Michael Mann talks finding a place for camaraderie with his fellow directors
The DGA announces theatrical nominees today (in under an hour). It will be a big announcement, but as I perused the Guild's website this morning killing a little time, I delighted in F.X. Feeney's lengthy chat with director Michael Mann currently being featured there.
Mann is my favorite working director and I can't wait to dive into the new series he's been working on with David Milch (another personal god), HBO's "Luck." So I leap at any chance to read someone picking his brain. And Feeney has a nice history with the director, having edited that handsome Taschen book on the films of Mann and offered up some quality interviews over the years.
A lot of ground is covered, from Mann's "I-want-to-make-movies" moment (seeing Stanley Kubrick's "Dr. Strangelove" in college) to his new task managing directors on "Luck." I was having trouble deciding which bit I wanted to quote. It's all good stuff. Ultimately, though, a passage on Mann's view of camaraderie with his fellow directors seemed particularly applicable today.
Here's what he had to say about how being active in the Guild has served him as a director:
"Directors don't see other directors a lot. When we're making films, there's only one director on that set. It's not like actors, working with other actors, or writers, who are working at home and can get together after work over coffee. If you're working in Rome and I'm in Mozambique, we can't just hang out. So what the Guild provides, apart from the many superb bedrock forms of support whose virtues are well known by its membership—creative rights, the pension plan, etc.—what I personally hold close is the society it offers of spending time with fellow directors. Whenever we get a chance to get together and talk, it is both rare and tremendously enjoyable. If Alejandro González Iñárritu wants to ask me about a certain cameraman, actor or actress, there are things I can reveal to him, regardless of the political sensitivities, which I wouldn't say to anybody else. I can always tell the unvarnished truth to another director. And I've enjoyed the same benefit coming the other way. There's a wonderful solidarity and truth-telling that goes on among directors."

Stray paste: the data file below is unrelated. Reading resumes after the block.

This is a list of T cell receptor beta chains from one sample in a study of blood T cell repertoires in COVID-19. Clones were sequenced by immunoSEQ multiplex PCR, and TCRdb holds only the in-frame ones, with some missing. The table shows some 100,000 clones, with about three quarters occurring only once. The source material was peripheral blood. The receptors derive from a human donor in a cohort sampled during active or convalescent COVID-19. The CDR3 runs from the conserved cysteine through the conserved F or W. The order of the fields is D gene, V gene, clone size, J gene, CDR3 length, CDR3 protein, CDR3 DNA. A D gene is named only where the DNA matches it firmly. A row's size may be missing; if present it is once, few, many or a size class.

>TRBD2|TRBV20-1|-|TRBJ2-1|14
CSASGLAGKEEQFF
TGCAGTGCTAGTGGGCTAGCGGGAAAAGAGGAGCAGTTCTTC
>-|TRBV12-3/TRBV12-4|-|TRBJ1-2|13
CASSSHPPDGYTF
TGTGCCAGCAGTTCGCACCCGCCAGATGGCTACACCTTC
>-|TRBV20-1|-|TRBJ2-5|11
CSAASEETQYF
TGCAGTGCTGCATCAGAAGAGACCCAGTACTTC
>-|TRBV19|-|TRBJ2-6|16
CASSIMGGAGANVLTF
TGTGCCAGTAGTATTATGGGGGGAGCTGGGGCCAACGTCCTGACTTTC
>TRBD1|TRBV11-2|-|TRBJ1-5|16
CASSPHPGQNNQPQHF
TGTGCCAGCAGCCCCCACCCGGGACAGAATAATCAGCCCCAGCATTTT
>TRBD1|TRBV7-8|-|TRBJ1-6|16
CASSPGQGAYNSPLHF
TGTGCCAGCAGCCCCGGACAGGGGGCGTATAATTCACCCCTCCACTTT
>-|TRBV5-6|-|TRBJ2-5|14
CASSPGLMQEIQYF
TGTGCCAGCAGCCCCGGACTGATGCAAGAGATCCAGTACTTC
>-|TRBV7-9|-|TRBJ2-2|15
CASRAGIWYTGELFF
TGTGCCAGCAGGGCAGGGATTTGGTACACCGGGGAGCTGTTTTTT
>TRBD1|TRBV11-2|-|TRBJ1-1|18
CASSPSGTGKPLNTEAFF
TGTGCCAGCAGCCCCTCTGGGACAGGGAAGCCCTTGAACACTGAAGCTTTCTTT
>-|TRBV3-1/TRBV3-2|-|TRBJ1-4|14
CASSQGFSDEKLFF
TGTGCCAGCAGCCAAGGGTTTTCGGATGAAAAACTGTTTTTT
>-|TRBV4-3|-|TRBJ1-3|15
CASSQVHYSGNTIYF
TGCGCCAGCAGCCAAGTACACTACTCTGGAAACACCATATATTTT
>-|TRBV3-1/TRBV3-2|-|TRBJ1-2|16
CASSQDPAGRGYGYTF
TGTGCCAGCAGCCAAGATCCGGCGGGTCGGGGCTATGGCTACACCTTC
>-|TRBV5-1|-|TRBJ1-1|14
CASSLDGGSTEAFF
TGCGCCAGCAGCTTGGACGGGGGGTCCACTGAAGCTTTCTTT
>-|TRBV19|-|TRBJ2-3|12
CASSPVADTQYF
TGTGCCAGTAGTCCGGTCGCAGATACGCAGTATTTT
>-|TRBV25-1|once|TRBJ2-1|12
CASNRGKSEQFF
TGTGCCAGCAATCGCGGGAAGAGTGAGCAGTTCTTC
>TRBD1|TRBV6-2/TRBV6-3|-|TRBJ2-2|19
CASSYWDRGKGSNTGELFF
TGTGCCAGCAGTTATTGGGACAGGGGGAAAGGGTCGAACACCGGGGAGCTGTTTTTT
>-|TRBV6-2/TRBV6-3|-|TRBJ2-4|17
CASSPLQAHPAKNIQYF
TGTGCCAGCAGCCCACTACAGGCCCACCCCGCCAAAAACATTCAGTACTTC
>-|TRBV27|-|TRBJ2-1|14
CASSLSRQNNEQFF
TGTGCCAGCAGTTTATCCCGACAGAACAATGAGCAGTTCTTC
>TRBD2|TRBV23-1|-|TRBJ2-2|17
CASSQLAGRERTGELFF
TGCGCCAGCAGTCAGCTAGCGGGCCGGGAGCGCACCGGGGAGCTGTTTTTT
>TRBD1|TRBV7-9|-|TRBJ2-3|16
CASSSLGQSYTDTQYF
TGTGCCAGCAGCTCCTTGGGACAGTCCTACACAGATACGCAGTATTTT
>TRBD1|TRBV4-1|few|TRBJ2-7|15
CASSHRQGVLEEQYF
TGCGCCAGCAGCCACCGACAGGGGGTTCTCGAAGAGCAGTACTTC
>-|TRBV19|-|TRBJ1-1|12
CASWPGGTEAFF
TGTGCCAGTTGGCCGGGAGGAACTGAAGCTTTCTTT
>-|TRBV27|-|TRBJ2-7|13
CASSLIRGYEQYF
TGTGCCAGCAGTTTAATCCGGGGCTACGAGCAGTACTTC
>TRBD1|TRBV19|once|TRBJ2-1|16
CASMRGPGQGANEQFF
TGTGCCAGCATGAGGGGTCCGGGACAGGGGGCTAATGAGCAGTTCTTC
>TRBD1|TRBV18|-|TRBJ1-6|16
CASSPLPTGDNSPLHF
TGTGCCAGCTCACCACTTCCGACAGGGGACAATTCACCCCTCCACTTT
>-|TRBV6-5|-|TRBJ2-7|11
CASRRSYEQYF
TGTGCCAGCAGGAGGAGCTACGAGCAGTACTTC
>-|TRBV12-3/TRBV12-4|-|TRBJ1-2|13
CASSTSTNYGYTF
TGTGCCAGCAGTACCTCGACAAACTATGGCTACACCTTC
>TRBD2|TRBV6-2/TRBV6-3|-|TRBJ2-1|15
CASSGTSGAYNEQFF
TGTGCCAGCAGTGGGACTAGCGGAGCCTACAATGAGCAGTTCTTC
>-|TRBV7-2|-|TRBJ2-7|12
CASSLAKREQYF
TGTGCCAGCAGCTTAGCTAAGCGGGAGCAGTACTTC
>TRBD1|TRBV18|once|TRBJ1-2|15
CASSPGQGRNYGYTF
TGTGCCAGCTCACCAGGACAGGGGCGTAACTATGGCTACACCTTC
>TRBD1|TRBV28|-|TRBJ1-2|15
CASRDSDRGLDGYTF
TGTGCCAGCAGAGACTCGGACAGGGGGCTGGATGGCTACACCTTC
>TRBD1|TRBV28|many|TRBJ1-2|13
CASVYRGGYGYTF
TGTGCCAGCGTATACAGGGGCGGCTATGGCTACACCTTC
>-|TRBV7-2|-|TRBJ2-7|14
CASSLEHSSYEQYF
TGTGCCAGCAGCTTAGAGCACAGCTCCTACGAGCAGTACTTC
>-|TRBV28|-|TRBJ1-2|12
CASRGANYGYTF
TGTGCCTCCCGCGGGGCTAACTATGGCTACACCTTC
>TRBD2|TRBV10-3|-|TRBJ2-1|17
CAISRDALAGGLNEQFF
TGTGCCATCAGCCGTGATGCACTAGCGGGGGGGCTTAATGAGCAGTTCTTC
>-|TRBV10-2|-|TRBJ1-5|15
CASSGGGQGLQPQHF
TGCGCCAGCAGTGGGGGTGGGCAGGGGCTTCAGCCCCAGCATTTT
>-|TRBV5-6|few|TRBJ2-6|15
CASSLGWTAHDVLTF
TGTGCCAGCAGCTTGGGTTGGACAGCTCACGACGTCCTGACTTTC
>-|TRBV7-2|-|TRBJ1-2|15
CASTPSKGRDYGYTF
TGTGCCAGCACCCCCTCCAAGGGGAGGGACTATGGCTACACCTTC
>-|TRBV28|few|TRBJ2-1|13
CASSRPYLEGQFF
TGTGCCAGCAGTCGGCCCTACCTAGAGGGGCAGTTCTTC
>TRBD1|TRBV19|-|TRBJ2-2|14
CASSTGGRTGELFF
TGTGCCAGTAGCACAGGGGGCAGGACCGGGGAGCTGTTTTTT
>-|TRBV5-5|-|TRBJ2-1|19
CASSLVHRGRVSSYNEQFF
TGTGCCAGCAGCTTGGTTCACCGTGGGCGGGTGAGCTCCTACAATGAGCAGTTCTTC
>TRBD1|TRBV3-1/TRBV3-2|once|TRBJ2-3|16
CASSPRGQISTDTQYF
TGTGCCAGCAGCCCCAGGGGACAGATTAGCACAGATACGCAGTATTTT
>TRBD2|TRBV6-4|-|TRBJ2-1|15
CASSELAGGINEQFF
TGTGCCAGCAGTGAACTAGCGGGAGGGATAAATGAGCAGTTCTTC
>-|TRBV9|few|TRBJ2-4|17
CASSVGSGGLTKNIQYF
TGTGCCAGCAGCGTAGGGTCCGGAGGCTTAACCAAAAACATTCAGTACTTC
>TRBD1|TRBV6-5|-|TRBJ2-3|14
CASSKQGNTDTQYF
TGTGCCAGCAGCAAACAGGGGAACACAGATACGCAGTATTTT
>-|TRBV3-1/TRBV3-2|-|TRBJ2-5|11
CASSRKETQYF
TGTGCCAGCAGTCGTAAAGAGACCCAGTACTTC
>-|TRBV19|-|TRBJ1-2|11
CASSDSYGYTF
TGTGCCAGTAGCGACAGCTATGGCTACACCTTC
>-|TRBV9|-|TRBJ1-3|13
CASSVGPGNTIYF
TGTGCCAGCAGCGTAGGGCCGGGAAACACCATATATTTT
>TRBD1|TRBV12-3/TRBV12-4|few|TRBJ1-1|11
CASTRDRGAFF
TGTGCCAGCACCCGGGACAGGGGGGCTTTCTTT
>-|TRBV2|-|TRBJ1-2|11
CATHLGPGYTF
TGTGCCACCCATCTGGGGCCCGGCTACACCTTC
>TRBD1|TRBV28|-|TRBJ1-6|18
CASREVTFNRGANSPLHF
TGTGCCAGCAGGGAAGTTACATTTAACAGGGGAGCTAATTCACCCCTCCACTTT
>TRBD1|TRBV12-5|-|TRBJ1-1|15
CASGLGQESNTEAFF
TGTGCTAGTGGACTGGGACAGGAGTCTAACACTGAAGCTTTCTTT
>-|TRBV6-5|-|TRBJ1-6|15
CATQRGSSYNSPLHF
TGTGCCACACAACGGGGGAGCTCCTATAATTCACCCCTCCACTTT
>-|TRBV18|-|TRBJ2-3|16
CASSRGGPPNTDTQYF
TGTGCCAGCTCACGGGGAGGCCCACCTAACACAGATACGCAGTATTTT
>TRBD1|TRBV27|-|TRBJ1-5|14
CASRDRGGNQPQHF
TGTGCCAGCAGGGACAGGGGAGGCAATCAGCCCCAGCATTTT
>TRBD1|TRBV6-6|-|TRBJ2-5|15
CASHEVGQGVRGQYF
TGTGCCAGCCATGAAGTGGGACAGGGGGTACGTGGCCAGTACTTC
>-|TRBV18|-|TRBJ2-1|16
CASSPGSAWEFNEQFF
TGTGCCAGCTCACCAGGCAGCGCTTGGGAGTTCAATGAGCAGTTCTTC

Oh, okay, one more passage. These thoughts on Mann's retrospective view of the sound and music of 1981's "Thief" and using sound effects melodically to integrate audio textures are just fascinating:
"...it can actually get quite nuts. In Thief there's a fire extinguisher going off in F minor. We actually found a way, in Tangerine Dream's studio, of processing actual sound effects and rendering them into a key. This was long before digital computers. The layering can be extraordinarily intricate. During the safe-cracking sequence in Thief, the chaotic sound of the burning bar suddenly stops, and in the silence—corresponding to the bright points of light on the diamonds when the first tray is pulled out—you start hearing a high-pitched note in the key of E, and every once in awhile there's a blast in F minor of the fire extinguisher putting out the embers. This moment happens to work for me, now, in a way that I can still look at and not cringe. It's withstood the test of time. Other things in the film are nonsensical: ocean waves crashing in G minor—sounding big, but yielding nothing at all."
Give it all a read at the DGA website.
Meanwhile, keep your eyes peeled for today's big reveal. Will Woody Allen assert the dominance of "Midnight in Paris?" Will Terrence Malick defy the odds and make the cut? Or will it just be a benign slate revealing very little? We'll know soon enough.
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